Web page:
Tuesday, February 17, 2015

Beauty from the eye of the beholder (Finding Peace of Heart, Part 1)

I have been wrestling with some deep questions and confronting legalistic ideas that have haunted me for several years.  These questions have lingered, but I've been able to fight them for the most part.

Warning! Rabbit trail ahead...

Last night, I followed the instructions I'd given my teenage photography students in the fall.  Put together you pictures in a portfolio so that you can look at your pictures easily.  You can look back and forth over time and remember what God has shown you.  I've been trying to figure out how to store enlargements that I order of my pictures and I think my husband and I've come upon a solution.  I've made the portfolio for my 8 x 10s and 5 x 7s.  I'm going to get two larger artist portfolios and a rack to store them in for my larger enlargements.

As I sorted through my pictures, I had to choose how to categorize them.  It was interesting to try and group my pictures.  One of the groups I formed was portraits, but I decided to make a separate tab for my family.  When I looked at them last night, I was singularly struck by something.  Beauty did not equal perfection.  Hair perfectly in place, clothes matching, perfect background that not's distracting...

In actuality, I beauty in my family's pictures are in their eyes and faces--in the imperfections--in the joy I see on their faces and the ways their eyes sparkle with life.

My family and what I see all around me is the greatest defense I have against the lingering questions in the back of my head.  One of the questions I'd been able to easily answer but the second question I've been facing is so intertwined that I couldn't put either question to rest until the Lord opened my eyes to as I was looking at my portfolio helped me articulate the answer to my second looming question.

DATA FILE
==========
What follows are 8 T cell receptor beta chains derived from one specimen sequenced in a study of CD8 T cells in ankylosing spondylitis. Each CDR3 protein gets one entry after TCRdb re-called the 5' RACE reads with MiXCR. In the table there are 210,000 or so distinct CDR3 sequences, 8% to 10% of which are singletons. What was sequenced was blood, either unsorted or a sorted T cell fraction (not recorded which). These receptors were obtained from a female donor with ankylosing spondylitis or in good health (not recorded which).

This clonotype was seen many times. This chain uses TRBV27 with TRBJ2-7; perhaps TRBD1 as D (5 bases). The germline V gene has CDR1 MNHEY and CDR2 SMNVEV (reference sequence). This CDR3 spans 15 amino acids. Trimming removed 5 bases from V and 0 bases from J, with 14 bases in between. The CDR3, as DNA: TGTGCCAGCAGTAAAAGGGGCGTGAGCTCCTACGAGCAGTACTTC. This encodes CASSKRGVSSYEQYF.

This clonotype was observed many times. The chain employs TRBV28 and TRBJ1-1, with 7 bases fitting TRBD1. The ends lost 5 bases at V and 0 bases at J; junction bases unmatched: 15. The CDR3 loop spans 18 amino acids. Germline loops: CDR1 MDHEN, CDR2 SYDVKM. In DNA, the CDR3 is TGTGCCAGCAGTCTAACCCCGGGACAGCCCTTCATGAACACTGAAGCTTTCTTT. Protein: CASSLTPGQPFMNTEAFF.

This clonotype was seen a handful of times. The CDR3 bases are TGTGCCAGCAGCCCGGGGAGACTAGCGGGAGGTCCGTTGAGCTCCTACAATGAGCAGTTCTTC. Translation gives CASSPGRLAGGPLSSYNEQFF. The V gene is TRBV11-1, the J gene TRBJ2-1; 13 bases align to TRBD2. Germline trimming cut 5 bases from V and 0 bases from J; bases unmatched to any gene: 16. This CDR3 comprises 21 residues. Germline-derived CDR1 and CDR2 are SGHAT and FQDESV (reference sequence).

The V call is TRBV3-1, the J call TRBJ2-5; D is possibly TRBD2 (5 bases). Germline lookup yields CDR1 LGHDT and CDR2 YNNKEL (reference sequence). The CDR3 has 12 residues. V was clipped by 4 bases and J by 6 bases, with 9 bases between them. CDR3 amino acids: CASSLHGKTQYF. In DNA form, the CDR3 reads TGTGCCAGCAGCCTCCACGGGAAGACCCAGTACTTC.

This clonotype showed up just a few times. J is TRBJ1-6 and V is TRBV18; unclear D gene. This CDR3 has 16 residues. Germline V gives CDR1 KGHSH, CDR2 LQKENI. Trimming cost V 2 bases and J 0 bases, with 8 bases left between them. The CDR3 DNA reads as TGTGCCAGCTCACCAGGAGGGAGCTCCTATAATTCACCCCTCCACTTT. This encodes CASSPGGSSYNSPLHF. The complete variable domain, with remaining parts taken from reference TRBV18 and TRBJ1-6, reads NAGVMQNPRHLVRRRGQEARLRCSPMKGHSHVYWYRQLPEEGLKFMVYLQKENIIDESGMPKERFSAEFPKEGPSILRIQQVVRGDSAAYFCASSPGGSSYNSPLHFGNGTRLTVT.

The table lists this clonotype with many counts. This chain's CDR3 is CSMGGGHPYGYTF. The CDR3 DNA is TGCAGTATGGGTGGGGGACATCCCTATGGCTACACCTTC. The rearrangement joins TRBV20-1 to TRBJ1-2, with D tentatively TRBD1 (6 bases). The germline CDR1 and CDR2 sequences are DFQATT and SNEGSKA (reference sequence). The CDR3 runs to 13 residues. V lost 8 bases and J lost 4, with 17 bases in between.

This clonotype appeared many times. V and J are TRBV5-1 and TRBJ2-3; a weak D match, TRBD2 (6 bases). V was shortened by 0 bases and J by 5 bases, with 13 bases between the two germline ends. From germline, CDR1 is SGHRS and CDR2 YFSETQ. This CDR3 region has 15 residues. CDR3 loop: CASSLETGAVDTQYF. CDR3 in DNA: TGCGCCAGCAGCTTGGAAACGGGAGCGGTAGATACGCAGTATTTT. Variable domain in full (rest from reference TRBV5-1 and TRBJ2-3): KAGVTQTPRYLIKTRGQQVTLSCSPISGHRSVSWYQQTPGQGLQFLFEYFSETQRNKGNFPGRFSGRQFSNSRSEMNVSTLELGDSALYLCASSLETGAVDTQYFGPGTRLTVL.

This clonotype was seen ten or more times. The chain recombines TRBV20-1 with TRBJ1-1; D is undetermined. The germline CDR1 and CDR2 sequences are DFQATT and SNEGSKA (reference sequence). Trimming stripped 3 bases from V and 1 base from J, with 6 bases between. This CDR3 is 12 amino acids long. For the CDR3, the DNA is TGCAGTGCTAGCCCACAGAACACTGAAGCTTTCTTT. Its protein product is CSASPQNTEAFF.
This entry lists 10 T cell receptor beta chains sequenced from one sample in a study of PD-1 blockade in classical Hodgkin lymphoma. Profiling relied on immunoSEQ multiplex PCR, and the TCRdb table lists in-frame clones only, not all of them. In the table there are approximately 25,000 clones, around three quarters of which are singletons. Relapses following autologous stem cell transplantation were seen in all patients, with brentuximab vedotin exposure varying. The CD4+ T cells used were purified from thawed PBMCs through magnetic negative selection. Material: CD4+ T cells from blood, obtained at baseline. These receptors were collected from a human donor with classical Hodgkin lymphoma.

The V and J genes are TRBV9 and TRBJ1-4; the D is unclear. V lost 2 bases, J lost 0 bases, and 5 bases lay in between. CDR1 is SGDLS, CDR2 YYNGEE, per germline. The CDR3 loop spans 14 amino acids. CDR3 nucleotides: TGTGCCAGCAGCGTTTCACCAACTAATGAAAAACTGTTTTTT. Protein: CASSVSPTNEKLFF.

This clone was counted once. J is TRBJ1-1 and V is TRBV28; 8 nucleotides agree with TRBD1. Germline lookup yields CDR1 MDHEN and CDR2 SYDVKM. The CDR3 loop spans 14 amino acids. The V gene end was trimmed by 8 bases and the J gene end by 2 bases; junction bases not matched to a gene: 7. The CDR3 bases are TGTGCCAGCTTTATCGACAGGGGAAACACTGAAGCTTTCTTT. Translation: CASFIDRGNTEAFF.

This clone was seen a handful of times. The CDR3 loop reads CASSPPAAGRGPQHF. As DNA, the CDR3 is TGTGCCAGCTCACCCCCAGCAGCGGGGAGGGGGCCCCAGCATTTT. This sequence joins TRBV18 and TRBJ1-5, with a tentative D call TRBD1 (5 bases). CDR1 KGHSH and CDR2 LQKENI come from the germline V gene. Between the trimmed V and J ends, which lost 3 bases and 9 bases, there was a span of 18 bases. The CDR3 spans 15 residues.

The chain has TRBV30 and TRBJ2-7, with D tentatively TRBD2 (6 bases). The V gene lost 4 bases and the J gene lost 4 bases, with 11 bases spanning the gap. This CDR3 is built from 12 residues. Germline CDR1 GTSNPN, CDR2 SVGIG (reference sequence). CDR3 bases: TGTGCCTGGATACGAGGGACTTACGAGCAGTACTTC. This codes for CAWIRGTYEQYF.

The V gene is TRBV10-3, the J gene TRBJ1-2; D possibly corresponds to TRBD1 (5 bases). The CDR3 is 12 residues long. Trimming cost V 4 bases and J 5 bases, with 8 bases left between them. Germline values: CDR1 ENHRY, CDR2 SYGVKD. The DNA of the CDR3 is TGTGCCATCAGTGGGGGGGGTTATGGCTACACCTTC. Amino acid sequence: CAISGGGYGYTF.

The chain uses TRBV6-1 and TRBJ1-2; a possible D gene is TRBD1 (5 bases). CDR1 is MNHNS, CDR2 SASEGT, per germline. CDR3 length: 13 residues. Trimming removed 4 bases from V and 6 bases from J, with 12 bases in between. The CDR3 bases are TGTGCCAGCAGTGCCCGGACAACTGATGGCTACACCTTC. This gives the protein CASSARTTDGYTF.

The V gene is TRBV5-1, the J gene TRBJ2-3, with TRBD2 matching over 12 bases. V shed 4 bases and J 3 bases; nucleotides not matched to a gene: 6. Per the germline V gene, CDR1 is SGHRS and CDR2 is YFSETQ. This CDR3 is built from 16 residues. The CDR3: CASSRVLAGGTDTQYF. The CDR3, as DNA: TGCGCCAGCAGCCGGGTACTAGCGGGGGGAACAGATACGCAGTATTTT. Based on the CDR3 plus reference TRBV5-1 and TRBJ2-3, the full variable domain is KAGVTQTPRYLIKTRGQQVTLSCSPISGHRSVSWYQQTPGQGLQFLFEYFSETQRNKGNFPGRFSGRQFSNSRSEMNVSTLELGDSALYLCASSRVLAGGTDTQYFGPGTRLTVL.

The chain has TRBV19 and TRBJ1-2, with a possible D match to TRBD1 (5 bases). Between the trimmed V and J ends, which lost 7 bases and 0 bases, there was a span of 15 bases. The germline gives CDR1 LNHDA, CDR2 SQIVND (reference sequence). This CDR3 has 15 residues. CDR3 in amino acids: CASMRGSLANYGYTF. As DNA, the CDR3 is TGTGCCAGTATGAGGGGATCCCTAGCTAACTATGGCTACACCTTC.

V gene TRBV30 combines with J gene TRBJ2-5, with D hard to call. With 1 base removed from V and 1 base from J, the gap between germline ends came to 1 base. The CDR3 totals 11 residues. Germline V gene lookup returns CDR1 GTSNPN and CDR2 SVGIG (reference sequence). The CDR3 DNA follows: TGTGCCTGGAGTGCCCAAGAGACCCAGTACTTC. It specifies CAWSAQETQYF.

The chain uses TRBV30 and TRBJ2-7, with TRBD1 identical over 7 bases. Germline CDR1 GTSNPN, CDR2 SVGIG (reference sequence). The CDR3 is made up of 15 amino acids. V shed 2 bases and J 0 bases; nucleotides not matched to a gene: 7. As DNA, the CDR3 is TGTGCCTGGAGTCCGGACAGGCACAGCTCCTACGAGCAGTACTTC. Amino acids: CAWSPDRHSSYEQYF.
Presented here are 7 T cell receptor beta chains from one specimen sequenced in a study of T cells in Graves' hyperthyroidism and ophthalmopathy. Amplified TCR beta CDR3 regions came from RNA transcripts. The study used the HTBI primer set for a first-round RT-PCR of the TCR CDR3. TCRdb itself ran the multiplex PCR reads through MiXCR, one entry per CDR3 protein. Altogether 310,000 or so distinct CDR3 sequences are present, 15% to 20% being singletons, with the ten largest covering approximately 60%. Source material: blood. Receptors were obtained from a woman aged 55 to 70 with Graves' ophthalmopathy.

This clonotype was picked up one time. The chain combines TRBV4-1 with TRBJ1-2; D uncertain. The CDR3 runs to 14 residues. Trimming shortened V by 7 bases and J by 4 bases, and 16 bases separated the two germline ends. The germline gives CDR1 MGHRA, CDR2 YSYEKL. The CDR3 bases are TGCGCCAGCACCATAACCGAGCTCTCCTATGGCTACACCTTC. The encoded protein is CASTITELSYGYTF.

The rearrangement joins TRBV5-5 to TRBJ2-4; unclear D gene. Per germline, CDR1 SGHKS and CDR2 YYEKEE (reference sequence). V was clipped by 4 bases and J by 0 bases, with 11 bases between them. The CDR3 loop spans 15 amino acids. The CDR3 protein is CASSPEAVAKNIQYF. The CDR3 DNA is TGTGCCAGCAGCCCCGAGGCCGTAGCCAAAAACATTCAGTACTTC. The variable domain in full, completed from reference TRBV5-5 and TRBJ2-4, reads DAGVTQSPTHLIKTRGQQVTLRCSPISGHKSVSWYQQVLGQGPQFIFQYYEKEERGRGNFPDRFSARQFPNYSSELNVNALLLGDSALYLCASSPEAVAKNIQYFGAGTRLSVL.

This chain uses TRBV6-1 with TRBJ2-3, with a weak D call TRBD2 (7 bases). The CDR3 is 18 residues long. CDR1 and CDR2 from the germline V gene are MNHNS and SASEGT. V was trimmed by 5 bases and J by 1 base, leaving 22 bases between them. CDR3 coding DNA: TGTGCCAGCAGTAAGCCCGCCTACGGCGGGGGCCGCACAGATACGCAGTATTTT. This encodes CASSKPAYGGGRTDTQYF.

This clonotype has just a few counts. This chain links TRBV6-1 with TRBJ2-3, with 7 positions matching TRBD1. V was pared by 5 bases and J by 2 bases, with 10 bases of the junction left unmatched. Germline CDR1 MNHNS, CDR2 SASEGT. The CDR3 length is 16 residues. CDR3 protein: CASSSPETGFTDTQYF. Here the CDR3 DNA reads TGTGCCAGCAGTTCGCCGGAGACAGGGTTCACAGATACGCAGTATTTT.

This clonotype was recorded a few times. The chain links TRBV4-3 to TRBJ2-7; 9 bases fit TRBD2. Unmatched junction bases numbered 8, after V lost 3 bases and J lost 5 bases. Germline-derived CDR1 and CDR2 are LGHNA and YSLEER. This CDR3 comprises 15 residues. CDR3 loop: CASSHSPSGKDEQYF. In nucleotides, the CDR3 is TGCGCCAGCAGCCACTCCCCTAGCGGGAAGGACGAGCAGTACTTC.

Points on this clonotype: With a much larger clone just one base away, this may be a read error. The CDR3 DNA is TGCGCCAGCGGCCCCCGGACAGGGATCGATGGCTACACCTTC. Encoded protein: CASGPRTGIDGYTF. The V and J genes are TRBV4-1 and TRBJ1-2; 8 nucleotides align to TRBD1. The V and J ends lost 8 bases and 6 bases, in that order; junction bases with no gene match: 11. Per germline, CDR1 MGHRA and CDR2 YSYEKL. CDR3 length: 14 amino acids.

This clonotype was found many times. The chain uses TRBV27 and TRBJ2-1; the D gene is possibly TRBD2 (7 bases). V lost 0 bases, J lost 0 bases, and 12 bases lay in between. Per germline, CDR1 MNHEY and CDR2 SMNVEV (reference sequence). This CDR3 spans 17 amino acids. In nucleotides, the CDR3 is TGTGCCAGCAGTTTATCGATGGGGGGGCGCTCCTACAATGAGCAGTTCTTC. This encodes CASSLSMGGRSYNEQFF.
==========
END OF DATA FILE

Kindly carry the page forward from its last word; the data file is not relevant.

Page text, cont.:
And now I find myself compelled to articulate my questions and answers because the Lord has given me peace about these questions and I am so thankful to Him for helping me to see!

These are seemingly simple questions that one might think all Christians shouldn't question or wrestle to articulate answers to once they've been a Christian for twenty years.  But, I've found that when my foundation gets assailed, cracks can show and I need to fill them in so that the slab foundation will be strong again.  So, here are my questions and even more importantly, the filler...

The biggest questions I face are these:

Who is a Christian?  and... How must we live?

I cling to the verse that says this:

Ephesians 2:8-9 (ESV)

For by grace you have been saved through faith. And this is not your own doing; it is the gift of God, not a result of works, so that no one may boast.
The Lord saved me by his grace--not by anything I did.  This is my greatest defense against the false teaching that can creep in that I am saved in any way by something I might do.  I see groups and churches teach that we must do good works or that we must do "this" and "that" to be saved.

Romans 3:20

20 For by works of the law no human being[c] will be justified in his sight, since through the law comes knowledge of sin.

But, does this excuse us and allow us to sin and yet be saved?  No.  That's not the answer.  
Autumn has been asking me why we try to be good if we're saved by grace.  If our works are not what save us, why should we try to do good to others and seek to be like Christ?  She said out loud a question I needed to answer for her and for me. 

Romans 6:14-18 ESV